A leisurely trip through the Bible


For most of my adult life, I have made reading the Bible a part of my regimen. 

The past 2 years I have read it completely through 4 times, and the New Testament more times than that. I have accomplished this by reading a set number of chapters per day. Reading 4 chapters per day, I can read the Bible through twice in a year. 

For quite some time, I have been reading 5 chapters per day, usually one of the first things in the morning. It has simply become a habit, a good, commendable habit. 

I do not use this preface to commend myself, or to brag. On the contrary, reading the Bible has done the opposite. Acts 20:32 says, “And now, brethren, I commend you to God, and to the word of his grace, which is able to build you up, and to give you an inheritance among all them which are sanctified.” 

I can testify that reading—and doing—the word of God has built me up. At the same time, it has helped tear “me” down, helping me to get rid of old ways, old thoughts, old desires, none of which have profited me previously. 

Beginning reading this time, I decided to take a different approach. I love to take leisurely drives through the country, soaking in the atmosphere and the scenery and the people. That is the approach I have taken through the Bible this time. While continuing my regular reading schedule, I have decided to lay aside any preconceived notions of what the Bible says or means. I am merely taking it in as it passes.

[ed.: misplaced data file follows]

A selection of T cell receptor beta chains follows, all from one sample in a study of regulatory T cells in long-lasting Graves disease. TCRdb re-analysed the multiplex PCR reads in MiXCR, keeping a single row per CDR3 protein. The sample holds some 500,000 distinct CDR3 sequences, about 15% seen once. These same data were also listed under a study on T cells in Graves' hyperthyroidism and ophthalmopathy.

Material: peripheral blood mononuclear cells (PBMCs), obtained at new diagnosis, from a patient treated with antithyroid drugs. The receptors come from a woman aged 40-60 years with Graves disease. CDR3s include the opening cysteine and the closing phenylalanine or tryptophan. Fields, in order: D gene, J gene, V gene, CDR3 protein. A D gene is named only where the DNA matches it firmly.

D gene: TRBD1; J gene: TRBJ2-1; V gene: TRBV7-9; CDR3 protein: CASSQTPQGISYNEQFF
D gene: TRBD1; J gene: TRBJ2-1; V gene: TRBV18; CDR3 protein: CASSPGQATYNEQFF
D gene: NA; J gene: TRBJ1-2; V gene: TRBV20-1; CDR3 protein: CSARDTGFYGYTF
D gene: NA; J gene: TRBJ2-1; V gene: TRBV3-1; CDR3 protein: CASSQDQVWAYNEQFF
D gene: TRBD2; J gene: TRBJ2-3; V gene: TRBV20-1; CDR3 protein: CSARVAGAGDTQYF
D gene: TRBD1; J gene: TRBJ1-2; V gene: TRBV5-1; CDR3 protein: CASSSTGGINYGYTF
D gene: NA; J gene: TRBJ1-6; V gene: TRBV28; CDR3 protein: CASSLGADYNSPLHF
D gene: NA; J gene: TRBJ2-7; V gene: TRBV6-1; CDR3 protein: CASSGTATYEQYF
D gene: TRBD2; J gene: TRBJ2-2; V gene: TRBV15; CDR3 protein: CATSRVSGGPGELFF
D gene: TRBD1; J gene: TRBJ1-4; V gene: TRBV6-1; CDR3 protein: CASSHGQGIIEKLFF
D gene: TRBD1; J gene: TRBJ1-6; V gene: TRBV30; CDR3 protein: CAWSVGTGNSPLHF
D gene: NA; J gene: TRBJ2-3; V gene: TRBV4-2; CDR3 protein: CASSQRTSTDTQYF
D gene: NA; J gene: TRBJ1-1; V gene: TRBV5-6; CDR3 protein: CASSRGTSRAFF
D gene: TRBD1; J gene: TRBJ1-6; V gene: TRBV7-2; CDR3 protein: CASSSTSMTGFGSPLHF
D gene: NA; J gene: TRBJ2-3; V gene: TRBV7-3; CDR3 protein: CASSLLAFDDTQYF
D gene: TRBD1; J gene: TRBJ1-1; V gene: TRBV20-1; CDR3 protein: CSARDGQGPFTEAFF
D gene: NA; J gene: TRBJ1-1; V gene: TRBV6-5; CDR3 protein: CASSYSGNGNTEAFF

Do not misunderstand. I am a serious Bible student. I want to discover things that have been hidden in plain sight to me, but without inventing new ideas or philosophies about what the Bible means. 

I have to confess I am enjoying this approach, just as I love driving trips through the country, even though I may have seen the same things many times over. 

I suppose as much as anything, the leisurely approach—which will undoubtedly go away after I complete this round—has taken self-imposed understanding of scripture off the board, and gotten it out of the way. 

I remember, at ages 16 and 17, the very first time I read the Bible. It filled me with awe, with amazement. I had been raised fairly much as an unchurched child, except for one year when I was in the first grade and learned some Bible stories I have never forgotten. 

I am being suffused with that same type of awe and amazement again. Sometimes I still say, “I do not understand this part,” just like when I was 16 years old, but I always follow it with, “but I am going to take it as truth, even if I cannot explain it or understand it.” 

You may want to take a leisurely trip through the Bible as well, especially if you are an older, long-time Christian as I am. You likely will enjoy it. 


Leave a Reply

Fill in your details below or click an icon to log in:

WordPress.com Logo

You are commenting using your WordPress.com account. Log Out /  Change )

Twitter picture

You are commenting using your Twitter account. Log Out /  Change )

Facebook photo

You are commenting using your Facebook account. Log Out /  Change )

Connecting to %s